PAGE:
For some people, the problems and possible solutions for climate change are still other people's business. Language, culture and even location can be a barrier to understanding and taking action to prevent further global warming.
In Melbourne, however, one group is doing all it can to share the news and knowledge about carbon pollution and emission reduction.
Environment Victoria, a peak not-for-profit non-government organisation, is coordinating specially tailored programs that provide climate change tips to broad groups of Melbourne's population while reflecting the languages, cultures and even locations in which they are most comfortable – from Saturday morning sports fields to cultural centres.
The innovative suite of programs caters for young people, multicultural groups, low-income families and the elderly, and has won the inaugural NSW Government Eureka Prize for Advancement of Climate Change Knowledge.
"Environment Victoria is actively engaging communities where climate change may still be seldom discussed or considered," says Frank Howarth, Director of the Australian Museum.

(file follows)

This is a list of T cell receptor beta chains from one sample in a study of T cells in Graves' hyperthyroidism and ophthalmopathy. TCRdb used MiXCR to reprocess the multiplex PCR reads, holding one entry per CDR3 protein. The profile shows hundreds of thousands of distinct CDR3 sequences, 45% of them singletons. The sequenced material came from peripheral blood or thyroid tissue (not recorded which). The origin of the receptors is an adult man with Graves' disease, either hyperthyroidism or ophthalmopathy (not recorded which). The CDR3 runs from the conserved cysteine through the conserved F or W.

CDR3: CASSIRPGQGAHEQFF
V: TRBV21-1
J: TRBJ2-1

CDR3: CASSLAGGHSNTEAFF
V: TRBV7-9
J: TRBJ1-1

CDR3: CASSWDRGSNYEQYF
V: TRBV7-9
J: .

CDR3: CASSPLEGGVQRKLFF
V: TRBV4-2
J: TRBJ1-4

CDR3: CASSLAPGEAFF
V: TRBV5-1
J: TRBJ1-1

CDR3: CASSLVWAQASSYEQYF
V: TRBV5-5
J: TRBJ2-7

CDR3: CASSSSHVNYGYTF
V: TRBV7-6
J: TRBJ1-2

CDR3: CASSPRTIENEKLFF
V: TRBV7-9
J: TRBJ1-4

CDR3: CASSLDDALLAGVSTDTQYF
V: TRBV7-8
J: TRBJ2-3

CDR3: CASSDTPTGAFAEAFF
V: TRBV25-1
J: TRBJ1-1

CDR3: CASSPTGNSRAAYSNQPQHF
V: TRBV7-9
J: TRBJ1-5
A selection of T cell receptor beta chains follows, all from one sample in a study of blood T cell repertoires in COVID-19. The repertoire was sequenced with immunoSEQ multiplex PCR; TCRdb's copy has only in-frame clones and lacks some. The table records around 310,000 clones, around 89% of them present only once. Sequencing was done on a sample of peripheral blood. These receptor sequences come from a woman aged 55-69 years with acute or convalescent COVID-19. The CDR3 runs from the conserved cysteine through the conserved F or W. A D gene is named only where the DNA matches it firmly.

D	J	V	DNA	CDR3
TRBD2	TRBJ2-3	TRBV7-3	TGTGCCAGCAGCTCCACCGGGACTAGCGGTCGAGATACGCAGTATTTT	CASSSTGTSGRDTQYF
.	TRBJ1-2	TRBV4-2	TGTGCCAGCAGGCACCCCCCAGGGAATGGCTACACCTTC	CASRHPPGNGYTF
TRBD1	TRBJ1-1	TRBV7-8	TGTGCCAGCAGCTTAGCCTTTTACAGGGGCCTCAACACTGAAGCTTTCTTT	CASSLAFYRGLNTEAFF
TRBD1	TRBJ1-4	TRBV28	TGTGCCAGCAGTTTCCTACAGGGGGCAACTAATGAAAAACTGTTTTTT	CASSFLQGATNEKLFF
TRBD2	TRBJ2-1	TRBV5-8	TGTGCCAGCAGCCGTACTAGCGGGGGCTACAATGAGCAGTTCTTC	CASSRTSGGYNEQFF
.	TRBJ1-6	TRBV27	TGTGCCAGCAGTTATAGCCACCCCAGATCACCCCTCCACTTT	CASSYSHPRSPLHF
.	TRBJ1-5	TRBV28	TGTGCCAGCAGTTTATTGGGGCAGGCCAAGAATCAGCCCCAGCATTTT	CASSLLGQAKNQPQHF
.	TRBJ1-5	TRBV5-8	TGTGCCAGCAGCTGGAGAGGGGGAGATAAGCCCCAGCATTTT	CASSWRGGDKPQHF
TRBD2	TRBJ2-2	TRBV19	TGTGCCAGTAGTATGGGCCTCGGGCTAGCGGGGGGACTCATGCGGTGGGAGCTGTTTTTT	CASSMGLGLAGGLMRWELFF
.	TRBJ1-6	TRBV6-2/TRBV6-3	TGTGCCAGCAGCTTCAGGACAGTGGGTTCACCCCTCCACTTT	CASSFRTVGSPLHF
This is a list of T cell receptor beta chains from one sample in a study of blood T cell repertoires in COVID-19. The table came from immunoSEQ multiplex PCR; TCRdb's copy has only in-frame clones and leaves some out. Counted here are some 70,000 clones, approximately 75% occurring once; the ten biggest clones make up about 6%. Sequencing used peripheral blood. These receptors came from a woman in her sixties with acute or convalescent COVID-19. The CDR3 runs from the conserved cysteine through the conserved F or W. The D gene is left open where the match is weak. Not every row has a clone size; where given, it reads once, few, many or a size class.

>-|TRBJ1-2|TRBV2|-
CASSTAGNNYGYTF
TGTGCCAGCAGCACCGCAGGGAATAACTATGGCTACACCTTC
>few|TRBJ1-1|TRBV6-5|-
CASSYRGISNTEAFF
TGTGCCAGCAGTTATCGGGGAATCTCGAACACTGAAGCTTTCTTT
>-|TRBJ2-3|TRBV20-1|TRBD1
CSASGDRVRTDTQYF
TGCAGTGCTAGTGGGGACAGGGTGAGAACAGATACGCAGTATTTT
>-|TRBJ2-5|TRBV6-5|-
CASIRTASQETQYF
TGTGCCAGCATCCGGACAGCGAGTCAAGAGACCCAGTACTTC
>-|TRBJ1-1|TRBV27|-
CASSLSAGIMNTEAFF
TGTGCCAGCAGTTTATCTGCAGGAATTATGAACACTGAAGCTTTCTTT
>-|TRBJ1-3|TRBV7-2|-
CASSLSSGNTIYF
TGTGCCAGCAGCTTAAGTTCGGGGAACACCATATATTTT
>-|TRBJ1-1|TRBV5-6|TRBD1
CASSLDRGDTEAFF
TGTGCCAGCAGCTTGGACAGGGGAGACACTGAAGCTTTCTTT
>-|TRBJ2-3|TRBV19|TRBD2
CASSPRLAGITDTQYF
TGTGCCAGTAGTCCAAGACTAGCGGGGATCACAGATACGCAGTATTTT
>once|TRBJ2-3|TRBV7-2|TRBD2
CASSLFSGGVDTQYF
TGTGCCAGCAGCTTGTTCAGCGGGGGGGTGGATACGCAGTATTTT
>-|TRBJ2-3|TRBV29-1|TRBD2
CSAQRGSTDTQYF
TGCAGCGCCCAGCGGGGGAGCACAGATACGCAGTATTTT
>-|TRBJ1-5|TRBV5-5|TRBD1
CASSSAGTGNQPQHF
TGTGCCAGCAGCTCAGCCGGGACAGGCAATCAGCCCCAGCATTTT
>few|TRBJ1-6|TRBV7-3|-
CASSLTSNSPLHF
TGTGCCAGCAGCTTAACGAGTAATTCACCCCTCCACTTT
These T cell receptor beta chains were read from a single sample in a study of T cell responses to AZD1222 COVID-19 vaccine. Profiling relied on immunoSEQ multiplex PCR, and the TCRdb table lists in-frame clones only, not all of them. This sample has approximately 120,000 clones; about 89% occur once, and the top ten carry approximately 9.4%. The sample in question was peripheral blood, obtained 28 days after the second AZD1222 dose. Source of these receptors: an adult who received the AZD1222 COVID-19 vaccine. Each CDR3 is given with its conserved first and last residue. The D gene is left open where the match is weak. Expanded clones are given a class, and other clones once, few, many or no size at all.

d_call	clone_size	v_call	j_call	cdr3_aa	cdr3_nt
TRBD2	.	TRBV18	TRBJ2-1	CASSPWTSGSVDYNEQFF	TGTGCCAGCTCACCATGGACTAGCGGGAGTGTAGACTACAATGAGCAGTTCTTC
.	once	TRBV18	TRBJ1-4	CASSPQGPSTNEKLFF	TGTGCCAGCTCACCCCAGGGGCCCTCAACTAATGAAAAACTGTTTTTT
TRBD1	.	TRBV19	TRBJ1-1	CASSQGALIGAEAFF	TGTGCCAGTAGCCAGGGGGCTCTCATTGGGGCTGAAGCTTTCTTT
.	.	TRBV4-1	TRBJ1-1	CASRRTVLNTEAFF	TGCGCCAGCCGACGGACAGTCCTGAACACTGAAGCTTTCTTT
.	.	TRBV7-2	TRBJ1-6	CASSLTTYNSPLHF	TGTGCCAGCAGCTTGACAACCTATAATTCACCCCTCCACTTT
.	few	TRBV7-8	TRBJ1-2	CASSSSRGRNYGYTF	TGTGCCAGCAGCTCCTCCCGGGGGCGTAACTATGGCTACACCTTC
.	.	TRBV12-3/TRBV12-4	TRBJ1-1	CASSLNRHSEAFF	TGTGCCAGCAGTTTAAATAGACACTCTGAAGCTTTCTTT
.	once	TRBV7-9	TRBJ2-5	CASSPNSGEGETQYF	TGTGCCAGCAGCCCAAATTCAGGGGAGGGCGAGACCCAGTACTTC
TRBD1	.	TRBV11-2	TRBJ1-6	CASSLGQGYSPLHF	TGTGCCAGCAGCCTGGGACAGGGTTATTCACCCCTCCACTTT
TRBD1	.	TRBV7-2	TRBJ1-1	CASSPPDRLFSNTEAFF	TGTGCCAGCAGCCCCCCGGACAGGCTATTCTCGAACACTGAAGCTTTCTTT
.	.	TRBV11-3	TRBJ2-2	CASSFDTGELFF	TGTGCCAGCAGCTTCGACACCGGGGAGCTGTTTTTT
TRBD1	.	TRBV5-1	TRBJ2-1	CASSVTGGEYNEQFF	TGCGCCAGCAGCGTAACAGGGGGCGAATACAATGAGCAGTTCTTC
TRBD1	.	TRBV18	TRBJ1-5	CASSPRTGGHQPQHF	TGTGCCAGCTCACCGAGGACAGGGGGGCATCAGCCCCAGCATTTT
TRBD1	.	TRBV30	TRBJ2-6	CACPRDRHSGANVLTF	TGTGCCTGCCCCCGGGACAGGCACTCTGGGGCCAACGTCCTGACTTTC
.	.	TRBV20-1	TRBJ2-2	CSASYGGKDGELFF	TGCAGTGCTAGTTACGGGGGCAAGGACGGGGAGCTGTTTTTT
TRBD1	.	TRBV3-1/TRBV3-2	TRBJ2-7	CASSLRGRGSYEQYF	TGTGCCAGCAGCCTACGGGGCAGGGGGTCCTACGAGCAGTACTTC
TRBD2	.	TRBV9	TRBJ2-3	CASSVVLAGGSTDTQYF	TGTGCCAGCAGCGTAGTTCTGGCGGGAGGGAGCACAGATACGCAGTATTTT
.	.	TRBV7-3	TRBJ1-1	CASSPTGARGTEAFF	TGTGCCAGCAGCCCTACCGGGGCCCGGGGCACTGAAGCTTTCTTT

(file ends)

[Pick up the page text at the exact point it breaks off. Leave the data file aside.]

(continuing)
"By listening to the communities and packaging the science and advice in accessible terms, the programs are already promoting the broader understanding of this issue that is vital for decisive action at an individual, national and global level."
In the GreenTown program for culturally and linguistically diverse groups, training is provided for a small number of people who become the ‘faces' of the program and are given opportunities to share knowledge with their own community.
Already, representatives from Melbourne's Turkish, Arabic and East African communities have been guided through power plants, landfill sites and water reservoirs. As a result, they have become passionate about conserving the environment, initiating local recycling and re-use programs. For some of those taking part, it is the first time they have heard or seen climate change information in their own language.
In total, nearly 2,000 people participated in Environment Victoria's programs during 2008 and 2009. As new climate change leaders in their respective communities, each of them will play an important role in achieving the organisation's long-term goal to one day have all 5 million Victorians taking green action in their homes and workplaces.
This is the first year the $10,000 Eureka Prize for the Advancement of Climate Knowledge has been awarded. It recognises work that demonstrates achievements in deepening the broader community's understanding of climate change, its impacts and the need for action. The prize is sponsored by the New South Wales Government.